seal  President Jischke Speech
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February 14, 2003

Purdue University President Martin C. Jischke made these remarks Friday (2/14) during a meeting of the Purdue University Board of Trustees.

President Martin C. Jischke's comments to the board of trustees

Welcome to this Valentine's Day meeting of the Board of Trustees. You are showing your true love for Purdue University by faithfully attending these meetings.

We certainly appreciate all the work that you put into this university. And I believe your efforts are being reflected in the accomplishments we are seeing throughout our campuses.

Since we last met, I have appeared before various legislative groups, including the House Ways & Means Committee, to discuss our budgetary proposals. Once again this year, the governor and the General Assembly are faced with the difficult task of trying to balance a budget while at the same time investing in Indiana's future.

It appears that our state budget deficit is somewhere in the neighborhood of $900 million.

We understand that the gap between revenue and spending remains the first hurdle to be cleared. But finding ways to make targeted, strategic investments in our state's future will, in the long run, be even more important.

Until we revitalize our economy by improving the climate for business and increasing the number and diversity of jobs, we won't be in charge of our own destiny.

I believe the solutions begin with investments in education.

Our operating budget requests for the coming biennium are very modest. They adhere to guidelines recommended by the Higher Education Commission: a 2 percent increase for faculty and staff compensation; a 1 percent increase for supplies and expenses; and a 2 percent increase in student financial aid.

As Indiana's land-grant university, we have also proposed to the governor and the General Assembly Purdue initiatives that can impact our economy. These are proposals that will build our economy and help prevent future budget shortfalls.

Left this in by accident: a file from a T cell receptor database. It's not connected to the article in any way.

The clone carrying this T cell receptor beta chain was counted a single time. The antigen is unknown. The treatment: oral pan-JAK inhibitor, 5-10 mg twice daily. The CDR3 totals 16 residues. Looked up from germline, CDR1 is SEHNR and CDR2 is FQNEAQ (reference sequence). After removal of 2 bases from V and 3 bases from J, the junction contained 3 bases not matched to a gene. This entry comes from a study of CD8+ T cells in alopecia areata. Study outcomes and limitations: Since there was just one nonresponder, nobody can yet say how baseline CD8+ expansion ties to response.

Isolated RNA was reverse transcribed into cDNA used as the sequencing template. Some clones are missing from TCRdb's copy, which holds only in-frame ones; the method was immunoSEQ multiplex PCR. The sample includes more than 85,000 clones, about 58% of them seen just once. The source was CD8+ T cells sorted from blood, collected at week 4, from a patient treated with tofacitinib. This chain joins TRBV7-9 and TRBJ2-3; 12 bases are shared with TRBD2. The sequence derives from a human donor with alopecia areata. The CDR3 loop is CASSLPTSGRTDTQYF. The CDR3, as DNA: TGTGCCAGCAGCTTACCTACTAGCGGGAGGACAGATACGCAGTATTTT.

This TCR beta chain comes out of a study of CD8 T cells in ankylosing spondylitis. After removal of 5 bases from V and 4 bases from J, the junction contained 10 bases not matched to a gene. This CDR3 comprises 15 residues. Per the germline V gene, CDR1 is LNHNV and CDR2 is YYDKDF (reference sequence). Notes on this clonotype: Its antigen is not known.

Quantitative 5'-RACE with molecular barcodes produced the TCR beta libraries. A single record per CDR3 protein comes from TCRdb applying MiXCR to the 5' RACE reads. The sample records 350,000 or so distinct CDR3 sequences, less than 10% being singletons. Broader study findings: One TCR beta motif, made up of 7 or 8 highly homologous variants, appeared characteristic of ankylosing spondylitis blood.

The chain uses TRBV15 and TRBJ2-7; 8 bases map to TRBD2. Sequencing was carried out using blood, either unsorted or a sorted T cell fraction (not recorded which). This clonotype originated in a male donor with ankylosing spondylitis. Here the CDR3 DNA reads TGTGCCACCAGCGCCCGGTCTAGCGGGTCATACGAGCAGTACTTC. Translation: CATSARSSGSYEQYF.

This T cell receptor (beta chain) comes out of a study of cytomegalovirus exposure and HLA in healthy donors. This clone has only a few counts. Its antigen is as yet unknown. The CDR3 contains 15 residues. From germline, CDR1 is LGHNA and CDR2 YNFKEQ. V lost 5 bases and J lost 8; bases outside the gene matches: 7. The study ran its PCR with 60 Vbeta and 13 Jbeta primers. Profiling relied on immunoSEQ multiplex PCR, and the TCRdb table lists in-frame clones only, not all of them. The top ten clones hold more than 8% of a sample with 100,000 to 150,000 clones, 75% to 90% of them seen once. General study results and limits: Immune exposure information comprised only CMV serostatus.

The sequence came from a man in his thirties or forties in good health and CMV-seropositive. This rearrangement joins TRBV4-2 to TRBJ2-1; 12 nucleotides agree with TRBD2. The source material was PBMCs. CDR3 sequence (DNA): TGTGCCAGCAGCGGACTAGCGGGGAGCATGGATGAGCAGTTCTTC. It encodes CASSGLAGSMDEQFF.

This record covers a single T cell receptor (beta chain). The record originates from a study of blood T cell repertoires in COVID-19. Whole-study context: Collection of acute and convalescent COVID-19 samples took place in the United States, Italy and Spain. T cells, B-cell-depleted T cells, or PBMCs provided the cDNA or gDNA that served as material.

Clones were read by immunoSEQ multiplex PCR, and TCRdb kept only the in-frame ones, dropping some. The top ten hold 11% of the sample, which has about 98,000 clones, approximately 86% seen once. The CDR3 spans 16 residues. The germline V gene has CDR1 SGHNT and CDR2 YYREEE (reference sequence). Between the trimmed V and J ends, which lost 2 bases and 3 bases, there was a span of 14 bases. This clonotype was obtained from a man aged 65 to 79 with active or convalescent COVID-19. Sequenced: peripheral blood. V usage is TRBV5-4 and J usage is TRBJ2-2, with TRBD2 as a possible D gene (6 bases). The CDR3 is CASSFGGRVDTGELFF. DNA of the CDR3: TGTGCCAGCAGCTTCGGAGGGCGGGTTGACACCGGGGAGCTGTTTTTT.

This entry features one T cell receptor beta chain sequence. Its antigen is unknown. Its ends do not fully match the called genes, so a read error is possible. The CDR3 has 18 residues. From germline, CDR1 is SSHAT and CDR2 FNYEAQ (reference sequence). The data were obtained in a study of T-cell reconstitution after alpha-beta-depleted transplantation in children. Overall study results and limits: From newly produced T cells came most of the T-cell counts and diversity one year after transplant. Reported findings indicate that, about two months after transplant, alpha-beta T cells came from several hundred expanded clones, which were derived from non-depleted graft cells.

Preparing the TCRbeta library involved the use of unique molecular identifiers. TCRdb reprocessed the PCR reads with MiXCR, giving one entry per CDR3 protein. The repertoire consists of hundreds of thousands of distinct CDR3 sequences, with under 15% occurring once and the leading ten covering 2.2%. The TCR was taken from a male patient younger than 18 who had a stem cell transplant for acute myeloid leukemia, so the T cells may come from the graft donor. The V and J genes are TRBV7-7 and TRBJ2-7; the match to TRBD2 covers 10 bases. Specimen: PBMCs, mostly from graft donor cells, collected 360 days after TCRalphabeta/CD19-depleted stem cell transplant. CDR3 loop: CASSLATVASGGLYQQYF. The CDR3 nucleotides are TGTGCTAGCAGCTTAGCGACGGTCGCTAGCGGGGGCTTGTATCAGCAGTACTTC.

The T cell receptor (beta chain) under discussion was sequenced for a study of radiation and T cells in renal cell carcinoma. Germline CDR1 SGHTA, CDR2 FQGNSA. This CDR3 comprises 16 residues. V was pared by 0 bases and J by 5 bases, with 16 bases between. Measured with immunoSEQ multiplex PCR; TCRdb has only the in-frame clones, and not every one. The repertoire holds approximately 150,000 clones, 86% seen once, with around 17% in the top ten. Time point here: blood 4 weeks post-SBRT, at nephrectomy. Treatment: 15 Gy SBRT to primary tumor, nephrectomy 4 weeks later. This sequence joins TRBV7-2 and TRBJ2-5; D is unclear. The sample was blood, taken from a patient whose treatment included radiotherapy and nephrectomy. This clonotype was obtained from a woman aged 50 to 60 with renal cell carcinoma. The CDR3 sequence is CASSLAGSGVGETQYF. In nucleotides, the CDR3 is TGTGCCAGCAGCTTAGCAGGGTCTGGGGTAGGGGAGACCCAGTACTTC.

One of these is the expansion of our biomedical engineering program.

Biomedical engineering is a growing industry in Indiana. There is a need for more graduates in this field. One in nine jobs in Indiana is already directly tied to health care. We have a world-class orthopedics cluster in Warsaw.

The U.S. Department of Labor estimates that 31.4 percent more biomedical engineers will be needed by 2010. That is double the rate for all other jobs combined. And it is only seven years away.

As we face the next two years, we are still dealing with the cuts of the current biennium. The impact on Purdue from the budget shortfalls this biennium is already $75 million. This does not include the shortfall in support from the 21st Century Research and Technology Fund.

To deal with these reductions, we have taken steps including the reallocation of resources, reduced maintenance, less-than-needed salary adjustments and an increase in student fees.

These cuts to our budget are very real and very significant. We must address them and the problems they produce.

For example, we are now deferring maintenance of our buildings. Of course, these repairs will have to be addressed at some later date and at a greater cost to the state.

Less than competitive salaries means we will lose good people we need to teach our students. Many of these outstanding professors also are top researchers whose work brings money to Indiana and attracts businesses and industries to the state.

Their discoveries can be spun off into companies creating jobs and revenue for Indiana. In the year 2000 alone, Purdue research created 11,000 jobs in our state.

If we lose these people to other universities, they will use their expertise for economic development in other states.

The impact of these cuts extends beyond Purdue to everyone in Indiana.

Purdue has a number of programs that are line items in the state budget. Last year each of these programs was subject to the 7 percent budget reduction imposed by the state's fiscal management plan.

At present, these programs have no alternative funding sources, so the reductions have an immediate and direct impact.

For example, the reductions mean we cannot fill two positions: a virologist and a pathologist at the Animal Disease Diagnostic Laboratory. The state budget reductions left these positions vacant at a time when West Nile virus and chronic wasting disease became concerns in Indiana.